Women Health Information


FDA Approves First Drug to Boost Women’s Sex Drive

After two rejections and years of back and forth over its real benefits, the FDA on Tuesday approved the first medication designed to help women distressed about their lack of libido.

Flibanserin, which will be sold as Addyi, has a checkered regulatory history. In 2009, an FDA advisory committee unanimously voted against approval, because key clinical trials failed to show that it was significantly better than a placebo at improving women’s sexual desire. The FDA followed the panel’s advice and turned down the drug in 2010.

Drugmaker Sprout Pharmaceuticals reapplied to the FDA in 2013 with results from a new clinical trial, but the agency again rejected it. That spurred the company to help launch a campaign called “Even the Score” to press for approval.

Critics had charged the FDA with gender bias for failing to approve any drugs to improve women’s sex drive, a charge that divided women’s and health organizations.

An “Even the Score” petition urging the FDA to approve a drug for women with low libido collected more than 60,000 signatures. Some members of Congress also got involved, urging the agency earlier this year to approve the medication.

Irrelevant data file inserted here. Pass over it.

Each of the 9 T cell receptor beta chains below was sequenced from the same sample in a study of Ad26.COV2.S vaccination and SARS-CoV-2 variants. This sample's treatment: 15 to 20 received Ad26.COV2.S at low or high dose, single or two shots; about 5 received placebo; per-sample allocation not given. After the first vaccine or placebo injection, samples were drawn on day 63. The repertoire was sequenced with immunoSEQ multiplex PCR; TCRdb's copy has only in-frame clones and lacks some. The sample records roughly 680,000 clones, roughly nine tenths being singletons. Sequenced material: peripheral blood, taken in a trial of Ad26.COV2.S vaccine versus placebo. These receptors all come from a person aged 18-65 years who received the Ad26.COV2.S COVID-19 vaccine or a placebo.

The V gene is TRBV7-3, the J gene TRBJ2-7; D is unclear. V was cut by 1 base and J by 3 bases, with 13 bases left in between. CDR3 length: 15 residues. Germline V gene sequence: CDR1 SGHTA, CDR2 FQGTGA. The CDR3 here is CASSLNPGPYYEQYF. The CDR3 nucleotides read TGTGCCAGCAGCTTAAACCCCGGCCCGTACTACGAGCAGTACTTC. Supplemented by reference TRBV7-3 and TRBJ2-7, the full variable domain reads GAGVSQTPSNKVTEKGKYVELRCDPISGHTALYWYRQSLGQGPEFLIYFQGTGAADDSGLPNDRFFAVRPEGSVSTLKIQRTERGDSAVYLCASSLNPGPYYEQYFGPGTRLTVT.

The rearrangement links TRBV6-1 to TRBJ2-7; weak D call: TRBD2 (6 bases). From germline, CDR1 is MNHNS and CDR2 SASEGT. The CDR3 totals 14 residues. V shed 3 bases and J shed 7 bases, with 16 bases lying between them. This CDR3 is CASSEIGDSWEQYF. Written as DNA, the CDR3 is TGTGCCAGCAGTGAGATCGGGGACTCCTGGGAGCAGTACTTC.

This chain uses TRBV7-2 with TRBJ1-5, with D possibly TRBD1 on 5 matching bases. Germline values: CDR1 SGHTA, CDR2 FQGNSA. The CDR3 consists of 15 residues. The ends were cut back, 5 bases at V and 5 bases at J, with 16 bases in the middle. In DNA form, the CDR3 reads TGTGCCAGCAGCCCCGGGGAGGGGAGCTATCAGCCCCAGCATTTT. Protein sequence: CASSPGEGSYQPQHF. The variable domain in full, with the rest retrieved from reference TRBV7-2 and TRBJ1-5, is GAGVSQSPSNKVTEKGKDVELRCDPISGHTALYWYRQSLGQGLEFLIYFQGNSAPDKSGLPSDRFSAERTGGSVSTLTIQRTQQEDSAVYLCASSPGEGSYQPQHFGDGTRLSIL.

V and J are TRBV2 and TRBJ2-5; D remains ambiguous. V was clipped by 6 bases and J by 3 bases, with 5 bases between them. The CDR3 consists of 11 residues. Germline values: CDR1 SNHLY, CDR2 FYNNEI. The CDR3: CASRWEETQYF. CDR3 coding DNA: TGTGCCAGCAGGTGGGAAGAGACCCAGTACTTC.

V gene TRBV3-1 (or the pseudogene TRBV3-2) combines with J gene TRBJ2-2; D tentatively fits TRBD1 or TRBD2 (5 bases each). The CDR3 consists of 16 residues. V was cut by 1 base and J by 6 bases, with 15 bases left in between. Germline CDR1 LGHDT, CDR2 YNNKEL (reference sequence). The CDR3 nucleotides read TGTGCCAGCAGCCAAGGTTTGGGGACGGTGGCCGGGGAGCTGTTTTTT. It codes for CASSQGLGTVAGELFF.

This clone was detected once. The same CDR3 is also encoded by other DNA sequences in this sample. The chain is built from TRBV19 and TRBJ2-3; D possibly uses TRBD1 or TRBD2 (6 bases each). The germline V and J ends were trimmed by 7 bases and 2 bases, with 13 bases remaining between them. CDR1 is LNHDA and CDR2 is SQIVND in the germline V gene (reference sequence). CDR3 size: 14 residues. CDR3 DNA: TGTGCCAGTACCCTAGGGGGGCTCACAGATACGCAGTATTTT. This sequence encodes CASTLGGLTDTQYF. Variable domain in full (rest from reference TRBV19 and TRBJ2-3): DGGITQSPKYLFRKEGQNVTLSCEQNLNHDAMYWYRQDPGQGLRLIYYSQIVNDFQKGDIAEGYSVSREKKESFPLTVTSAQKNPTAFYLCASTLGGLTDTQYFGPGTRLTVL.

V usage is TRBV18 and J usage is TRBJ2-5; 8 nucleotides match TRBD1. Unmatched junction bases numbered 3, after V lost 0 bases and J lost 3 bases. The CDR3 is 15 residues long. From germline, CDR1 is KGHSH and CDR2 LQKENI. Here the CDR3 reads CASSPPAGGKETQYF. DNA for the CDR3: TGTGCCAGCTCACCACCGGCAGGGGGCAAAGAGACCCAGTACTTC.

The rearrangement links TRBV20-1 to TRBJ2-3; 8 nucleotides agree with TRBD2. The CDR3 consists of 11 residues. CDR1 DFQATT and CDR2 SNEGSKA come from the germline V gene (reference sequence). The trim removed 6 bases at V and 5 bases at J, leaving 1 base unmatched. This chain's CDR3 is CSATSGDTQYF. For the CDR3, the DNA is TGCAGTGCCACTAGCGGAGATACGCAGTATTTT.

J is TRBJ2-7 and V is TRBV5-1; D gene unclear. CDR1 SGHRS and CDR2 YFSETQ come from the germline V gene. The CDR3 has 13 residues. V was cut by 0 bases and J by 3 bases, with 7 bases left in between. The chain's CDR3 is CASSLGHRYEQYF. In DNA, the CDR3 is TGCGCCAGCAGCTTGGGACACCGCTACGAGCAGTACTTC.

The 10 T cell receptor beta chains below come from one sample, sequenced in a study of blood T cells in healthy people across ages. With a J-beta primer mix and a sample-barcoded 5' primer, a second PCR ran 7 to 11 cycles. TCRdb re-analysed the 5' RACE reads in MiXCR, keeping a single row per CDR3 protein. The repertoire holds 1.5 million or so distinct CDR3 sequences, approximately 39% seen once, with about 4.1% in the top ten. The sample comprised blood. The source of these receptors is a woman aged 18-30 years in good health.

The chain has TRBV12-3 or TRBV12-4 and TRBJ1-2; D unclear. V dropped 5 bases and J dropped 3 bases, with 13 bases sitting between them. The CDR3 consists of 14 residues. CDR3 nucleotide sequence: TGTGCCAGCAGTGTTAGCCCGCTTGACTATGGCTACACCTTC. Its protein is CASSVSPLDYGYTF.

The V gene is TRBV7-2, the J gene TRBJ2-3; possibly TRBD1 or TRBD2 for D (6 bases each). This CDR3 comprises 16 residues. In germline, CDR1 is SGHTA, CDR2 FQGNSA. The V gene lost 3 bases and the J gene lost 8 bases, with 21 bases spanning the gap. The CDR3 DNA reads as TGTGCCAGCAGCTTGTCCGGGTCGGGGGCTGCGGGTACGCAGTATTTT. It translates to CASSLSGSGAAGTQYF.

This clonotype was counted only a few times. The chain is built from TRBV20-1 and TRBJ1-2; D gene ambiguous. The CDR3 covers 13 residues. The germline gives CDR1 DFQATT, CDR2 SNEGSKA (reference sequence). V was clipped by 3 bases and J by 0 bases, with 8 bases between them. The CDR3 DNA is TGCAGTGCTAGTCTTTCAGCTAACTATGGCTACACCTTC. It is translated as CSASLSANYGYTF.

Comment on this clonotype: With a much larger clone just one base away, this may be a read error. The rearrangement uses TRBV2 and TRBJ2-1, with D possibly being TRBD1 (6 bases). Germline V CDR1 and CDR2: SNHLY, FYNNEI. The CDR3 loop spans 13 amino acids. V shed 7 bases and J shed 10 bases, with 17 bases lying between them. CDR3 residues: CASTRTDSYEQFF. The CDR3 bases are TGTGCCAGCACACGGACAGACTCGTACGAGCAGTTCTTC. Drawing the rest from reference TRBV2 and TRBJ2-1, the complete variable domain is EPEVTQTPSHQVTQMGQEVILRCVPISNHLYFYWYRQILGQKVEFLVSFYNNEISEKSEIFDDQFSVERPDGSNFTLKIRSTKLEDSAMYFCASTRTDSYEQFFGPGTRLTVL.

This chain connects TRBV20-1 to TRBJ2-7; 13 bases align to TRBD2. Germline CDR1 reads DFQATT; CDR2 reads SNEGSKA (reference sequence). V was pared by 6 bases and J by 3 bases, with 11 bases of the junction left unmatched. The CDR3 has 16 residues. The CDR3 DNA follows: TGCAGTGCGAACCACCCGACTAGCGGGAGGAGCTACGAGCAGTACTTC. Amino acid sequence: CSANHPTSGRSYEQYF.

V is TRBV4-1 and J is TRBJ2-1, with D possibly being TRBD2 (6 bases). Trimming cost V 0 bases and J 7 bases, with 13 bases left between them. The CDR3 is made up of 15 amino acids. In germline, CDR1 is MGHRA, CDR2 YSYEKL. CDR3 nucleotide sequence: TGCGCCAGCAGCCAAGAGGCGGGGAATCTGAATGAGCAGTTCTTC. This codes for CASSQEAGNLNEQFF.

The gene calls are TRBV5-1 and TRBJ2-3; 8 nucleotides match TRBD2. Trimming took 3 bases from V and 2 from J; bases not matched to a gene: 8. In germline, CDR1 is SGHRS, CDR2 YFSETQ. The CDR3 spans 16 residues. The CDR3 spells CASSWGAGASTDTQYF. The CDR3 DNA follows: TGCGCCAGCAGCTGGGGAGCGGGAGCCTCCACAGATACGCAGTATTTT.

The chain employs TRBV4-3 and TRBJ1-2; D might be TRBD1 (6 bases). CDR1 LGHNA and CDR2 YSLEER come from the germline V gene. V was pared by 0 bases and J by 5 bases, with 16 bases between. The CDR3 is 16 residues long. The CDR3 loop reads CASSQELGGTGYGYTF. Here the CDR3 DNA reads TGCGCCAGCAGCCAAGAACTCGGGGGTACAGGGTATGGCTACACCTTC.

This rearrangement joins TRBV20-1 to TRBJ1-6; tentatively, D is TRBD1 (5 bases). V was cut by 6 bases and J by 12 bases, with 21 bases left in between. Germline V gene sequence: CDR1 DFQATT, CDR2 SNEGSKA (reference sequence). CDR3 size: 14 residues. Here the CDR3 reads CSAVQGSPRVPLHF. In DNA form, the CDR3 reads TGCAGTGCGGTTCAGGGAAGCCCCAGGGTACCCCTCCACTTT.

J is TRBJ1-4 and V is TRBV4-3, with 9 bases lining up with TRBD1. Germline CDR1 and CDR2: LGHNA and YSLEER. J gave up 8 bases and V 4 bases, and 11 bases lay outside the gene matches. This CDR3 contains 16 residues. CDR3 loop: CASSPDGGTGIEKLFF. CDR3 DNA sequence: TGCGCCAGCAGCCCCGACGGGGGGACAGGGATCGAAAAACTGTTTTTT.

But not everyone jumped on the bandwagon.

“I’m a pro-sex feminist, but I believe that advocating for women’s health means finding solutions for women’s sexual problems that are safe and effective,” Cindy Pearson, executive director of the National Women’s Health Network, wrote June 8 in a Washington Post op-ed piece. “That hasn’t happened. Not yet.”

Pearson’s piece ran 4 days after an FDA advisory panel voted 18-6 in favor of recommending approval of Addyi.

In a statement Tuesday, the FDA noted "a potentially serious interaction" when combining Addyi with alcohol, and said women who drink alcohol should not take it. The drug can cause low blood pressure and fainting, the agency says, and those risks rise when Addyi is combined with alcohol or certain medicines. The drug will be available only through doctors and pharmacies who get training on the risks, the agency says, and it will carry a so-called "boxed warning."

That training includes a slideshow with an assessment afterward, Sprout CEO Cindy Whitehead told reporters Wednesday.


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